Ethnobotonist offers challenge at Flagstaff symposium
By S.J. Wilson
The Arizona Ethnobotanical Research Association held the Third Annual Ethnobotany Symposium and Concert September 15-17 on the campus of Northern Arizona University. R. Carlos Nakai, Theodora Homewytewa, Gail Tierney and Gary Paul Nabhan were just some of the individuals who assisted in this educational event.
Phyllis Hogan, the AERA executive director, opened the symposium on Friday evening with a warm welcome and a blessing by Michael Sockyma, Hopi. Following the blessing, Hogan delighted the audience of 200 with a give-away of gifts which included Native American arts and crafts, jewelry, music and natural salves and lotions. She went on to introduce her friend and colleague, Gary Paul Nabhan, Ph.D.
Nabhan took the podium and began his inspirational talk by honoring Hogan. "She has been teaching for a quarter of a century, in her gentle way, that there are things at our doorstep that can heal us. I believe this is one of the most powerful messages we can give the community we live in."
In Nabhan's opinion, the saddest part of Hogan and other ethnobotonists' message is perhaps that the knowledge that everything we need for food and medicine is more important now than ever in the past. "We are at a crossroads in human hisotry where we will either return to the earth or go even further from the things that can heal us."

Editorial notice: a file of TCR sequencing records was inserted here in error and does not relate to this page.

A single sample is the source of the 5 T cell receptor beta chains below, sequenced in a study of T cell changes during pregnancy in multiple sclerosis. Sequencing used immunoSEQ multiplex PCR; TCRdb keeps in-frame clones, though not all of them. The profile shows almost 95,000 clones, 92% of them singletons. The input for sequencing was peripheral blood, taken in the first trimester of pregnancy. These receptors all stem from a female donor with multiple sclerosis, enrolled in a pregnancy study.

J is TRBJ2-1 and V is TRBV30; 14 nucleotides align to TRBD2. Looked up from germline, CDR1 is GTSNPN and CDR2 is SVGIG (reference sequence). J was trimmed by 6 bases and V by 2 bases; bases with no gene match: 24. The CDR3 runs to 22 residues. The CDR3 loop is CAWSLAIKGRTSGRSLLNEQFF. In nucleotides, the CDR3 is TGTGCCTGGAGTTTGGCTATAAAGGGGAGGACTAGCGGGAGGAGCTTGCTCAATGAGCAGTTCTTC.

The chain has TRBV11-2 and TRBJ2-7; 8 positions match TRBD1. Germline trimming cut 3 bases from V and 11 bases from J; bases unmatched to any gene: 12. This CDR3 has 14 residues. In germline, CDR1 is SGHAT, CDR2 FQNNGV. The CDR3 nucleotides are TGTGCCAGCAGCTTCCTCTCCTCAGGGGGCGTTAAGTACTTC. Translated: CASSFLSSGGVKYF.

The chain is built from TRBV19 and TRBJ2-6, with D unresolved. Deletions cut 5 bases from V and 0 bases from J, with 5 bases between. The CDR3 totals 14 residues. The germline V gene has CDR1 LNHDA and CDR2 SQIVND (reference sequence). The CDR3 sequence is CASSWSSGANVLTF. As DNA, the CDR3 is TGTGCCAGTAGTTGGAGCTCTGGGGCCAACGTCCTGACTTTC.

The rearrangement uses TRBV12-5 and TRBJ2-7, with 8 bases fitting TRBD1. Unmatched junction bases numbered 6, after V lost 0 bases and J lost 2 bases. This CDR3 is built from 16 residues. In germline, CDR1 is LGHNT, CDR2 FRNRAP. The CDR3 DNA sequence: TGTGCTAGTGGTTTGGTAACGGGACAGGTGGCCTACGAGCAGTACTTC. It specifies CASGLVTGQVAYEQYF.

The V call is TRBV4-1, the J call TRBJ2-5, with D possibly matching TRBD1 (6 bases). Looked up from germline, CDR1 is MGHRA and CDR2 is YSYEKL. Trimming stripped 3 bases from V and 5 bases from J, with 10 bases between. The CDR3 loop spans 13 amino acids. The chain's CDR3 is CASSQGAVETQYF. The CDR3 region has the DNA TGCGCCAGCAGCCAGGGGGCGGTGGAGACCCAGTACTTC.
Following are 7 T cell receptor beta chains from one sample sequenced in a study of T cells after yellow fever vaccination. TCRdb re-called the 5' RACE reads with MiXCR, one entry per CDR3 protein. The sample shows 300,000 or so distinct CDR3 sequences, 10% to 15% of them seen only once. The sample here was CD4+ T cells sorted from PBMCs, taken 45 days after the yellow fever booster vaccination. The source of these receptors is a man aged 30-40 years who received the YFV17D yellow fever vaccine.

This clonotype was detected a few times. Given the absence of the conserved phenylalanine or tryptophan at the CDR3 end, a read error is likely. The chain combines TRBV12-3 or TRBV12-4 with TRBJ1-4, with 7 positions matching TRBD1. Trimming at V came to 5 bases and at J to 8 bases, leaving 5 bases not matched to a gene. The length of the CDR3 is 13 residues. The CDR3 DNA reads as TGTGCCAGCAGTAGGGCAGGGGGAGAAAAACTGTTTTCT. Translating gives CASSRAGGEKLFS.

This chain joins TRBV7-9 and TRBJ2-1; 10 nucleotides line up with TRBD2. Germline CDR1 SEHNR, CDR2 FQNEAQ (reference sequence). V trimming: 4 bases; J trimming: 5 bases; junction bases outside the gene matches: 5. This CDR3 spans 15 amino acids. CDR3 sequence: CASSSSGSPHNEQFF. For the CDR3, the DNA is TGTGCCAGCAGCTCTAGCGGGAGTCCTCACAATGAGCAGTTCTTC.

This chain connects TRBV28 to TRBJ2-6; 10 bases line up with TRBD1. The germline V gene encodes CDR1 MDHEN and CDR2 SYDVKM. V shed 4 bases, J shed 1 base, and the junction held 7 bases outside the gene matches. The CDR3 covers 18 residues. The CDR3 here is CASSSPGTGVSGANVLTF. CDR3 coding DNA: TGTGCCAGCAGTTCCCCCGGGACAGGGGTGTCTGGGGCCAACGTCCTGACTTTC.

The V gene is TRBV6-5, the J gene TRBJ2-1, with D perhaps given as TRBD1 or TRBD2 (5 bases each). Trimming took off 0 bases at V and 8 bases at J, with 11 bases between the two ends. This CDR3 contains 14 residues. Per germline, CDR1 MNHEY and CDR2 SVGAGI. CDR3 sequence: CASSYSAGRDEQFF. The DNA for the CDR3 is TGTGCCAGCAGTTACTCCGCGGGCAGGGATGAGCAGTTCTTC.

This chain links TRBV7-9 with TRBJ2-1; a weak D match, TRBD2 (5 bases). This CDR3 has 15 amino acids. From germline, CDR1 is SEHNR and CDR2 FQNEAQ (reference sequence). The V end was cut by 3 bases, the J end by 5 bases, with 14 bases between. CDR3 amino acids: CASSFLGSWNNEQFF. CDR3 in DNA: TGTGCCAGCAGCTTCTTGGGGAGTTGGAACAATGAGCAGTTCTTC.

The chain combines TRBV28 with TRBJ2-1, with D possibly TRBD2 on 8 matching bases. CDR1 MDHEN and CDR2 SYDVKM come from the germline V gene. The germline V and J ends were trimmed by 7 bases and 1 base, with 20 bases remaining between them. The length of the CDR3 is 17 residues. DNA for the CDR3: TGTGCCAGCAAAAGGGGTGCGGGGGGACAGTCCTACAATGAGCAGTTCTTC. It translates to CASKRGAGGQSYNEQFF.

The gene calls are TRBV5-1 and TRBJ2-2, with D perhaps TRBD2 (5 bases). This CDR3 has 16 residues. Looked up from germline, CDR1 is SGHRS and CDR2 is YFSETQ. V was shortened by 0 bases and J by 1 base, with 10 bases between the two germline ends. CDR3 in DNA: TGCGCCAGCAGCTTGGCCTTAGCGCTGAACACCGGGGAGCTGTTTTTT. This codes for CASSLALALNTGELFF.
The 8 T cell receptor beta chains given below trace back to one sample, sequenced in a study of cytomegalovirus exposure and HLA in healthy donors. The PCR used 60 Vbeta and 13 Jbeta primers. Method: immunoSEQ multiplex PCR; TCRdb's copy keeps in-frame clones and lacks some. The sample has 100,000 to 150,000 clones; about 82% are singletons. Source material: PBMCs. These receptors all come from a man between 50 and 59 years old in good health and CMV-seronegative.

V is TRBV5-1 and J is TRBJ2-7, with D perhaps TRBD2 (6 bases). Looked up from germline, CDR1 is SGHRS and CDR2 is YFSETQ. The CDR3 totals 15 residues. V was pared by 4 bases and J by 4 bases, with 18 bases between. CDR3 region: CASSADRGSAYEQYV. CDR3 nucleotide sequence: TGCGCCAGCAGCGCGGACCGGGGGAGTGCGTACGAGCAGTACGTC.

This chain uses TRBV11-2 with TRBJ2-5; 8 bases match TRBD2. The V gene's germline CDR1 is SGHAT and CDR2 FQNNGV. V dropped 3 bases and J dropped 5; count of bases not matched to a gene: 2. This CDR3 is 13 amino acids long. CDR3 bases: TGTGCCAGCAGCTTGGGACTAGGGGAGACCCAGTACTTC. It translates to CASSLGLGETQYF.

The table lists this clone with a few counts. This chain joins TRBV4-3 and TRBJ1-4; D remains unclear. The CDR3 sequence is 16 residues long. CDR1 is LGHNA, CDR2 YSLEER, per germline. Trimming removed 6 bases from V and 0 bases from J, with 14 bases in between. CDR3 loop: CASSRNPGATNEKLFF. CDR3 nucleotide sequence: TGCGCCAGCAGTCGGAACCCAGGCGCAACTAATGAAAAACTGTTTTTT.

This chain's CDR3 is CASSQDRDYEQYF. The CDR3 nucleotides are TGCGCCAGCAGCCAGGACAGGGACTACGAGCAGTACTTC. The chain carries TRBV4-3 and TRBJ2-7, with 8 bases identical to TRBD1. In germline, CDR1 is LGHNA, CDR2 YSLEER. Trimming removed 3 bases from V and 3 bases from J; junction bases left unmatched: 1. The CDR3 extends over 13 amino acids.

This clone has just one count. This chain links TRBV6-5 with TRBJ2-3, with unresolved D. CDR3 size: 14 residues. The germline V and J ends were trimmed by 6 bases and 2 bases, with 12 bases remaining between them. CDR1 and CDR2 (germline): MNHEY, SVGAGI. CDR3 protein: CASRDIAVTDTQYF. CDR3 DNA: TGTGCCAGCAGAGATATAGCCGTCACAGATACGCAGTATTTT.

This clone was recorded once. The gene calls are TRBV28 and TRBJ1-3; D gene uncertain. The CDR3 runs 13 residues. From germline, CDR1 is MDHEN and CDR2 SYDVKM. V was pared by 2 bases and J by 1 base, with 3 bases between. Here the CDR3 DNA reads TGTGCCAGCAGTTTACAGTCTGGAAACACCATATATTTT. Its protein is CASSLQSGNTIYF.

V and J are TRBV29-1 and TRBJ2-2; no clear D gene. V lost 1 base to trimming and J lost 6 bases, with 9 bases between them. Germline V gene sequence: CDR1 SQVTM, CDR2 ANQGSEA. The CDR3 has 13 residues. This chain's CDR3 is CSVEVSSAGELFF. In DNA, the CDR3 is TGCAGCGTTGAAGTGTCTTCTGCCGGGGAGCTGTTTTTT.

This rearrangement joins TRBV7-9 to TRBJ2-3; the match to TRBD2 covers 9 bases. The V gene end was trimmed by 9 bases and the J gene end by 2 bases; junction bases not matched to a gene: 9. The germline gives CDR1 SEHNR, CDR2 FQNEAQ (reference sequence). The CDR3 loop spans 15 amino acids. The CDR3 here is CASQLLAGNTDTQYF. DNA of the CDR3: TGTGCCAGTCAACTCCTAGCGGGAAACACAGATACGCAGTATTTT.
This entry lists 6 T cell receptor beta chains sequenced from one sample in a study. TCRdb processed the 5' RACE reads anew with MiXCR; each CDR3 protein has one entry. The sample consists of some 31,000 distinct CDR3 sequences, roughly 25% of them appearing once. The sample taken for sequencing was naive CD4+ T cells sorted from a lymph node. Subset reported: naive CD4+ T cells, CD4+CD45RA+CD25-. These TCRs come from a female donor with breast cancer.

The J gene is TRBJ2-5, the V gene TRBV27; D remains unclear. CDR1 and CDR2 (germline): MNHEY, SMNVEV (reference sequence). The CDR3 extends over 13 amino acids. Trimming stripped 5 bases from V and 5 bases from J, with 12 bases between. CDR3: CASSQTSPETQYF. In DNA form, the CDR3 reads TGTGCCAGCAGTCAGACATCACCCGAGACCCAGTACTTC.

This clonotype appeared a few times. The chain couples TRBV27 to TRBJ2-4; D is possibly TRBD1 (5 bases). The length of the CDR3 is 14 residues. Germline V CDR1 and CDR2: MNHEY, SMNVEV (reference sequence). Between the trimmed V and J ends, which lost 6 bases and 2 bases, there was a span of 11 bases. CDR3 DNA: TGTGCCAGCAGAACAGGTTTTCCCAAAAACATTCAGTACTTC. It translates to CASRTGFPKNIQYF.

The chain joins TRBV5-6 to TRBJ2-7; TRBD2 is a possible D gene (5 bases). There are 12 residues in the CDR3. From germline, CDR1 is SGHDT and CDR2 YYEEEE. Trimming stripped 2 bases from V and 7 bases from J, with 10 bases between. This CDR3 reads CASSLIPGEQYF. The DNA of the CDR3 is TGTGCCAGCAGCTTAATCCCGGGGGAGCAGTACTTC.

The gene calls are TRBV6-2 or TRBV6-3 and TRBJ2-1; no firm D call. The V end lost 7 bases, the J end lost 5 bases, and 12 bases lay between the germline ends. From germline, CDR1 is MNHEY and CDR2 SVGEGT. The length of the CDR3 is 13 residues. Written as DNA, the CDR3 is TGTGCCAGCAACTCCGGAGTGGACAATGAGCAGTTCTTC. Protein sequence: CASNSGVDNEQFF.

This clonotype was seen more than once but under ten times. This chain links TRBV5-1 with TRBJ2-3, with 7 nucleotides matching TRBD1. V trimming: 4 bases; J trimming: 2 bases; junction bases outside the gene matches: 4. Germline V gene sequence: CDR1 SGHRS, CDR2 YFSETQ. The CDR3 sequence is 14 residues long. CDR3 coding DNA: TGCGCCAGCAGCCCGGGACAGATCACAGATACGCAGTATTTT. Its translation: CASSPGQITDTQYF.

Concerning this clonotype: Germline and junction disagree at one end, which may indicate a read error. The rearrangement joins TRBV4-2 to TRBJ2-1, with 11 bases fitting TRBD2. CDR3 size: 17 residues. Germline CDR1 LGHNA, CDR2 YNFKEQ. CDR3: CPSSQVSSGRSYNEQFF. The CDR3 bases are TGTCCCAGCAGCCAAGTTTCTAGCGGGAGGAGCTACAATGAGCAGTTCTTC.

Ethnobotony is the study of plants, humans and the earth and their interrelationship. That study shows that there have been dramatic changes in how we as human beings obtain our foods and medicine, Nabhan explained. For example, for the first time in human history, half of what we spend for food is on meals not made in our own homes. "Humanity's ecological footpring is larger than ever," he said. And Americans are one of the biggest offenders.
"On the average, our food travels 2,000 miles before we ingest it. The average amount of land needed to produce food for one person in the world population for a year is two and a half acres," Nabhan continued. "For the average American person, the average is 21 acres of land for a year." Quoting another scientist, John Ryan, Nabhan said that if everyone in the world was eating like the average American we'd need four planets to grow food on.
While that might sound confusing to some, the reality is simple. The increase in acreage takes into consideration land needed to feed cattle which is used as food. We are a nation of meat-eaters.
Trends in foods spiked with medicines (nutrapseuticals), genetically altered crops and corporate takeovers of small farms all foretell a sad story. "While someone is making money on all of this, it ain't the herbalists or the farmers," Nabhan said. "There are only about 5,000 small farms left. Land is in the hands of less people. More and more people are concerned about this than ever."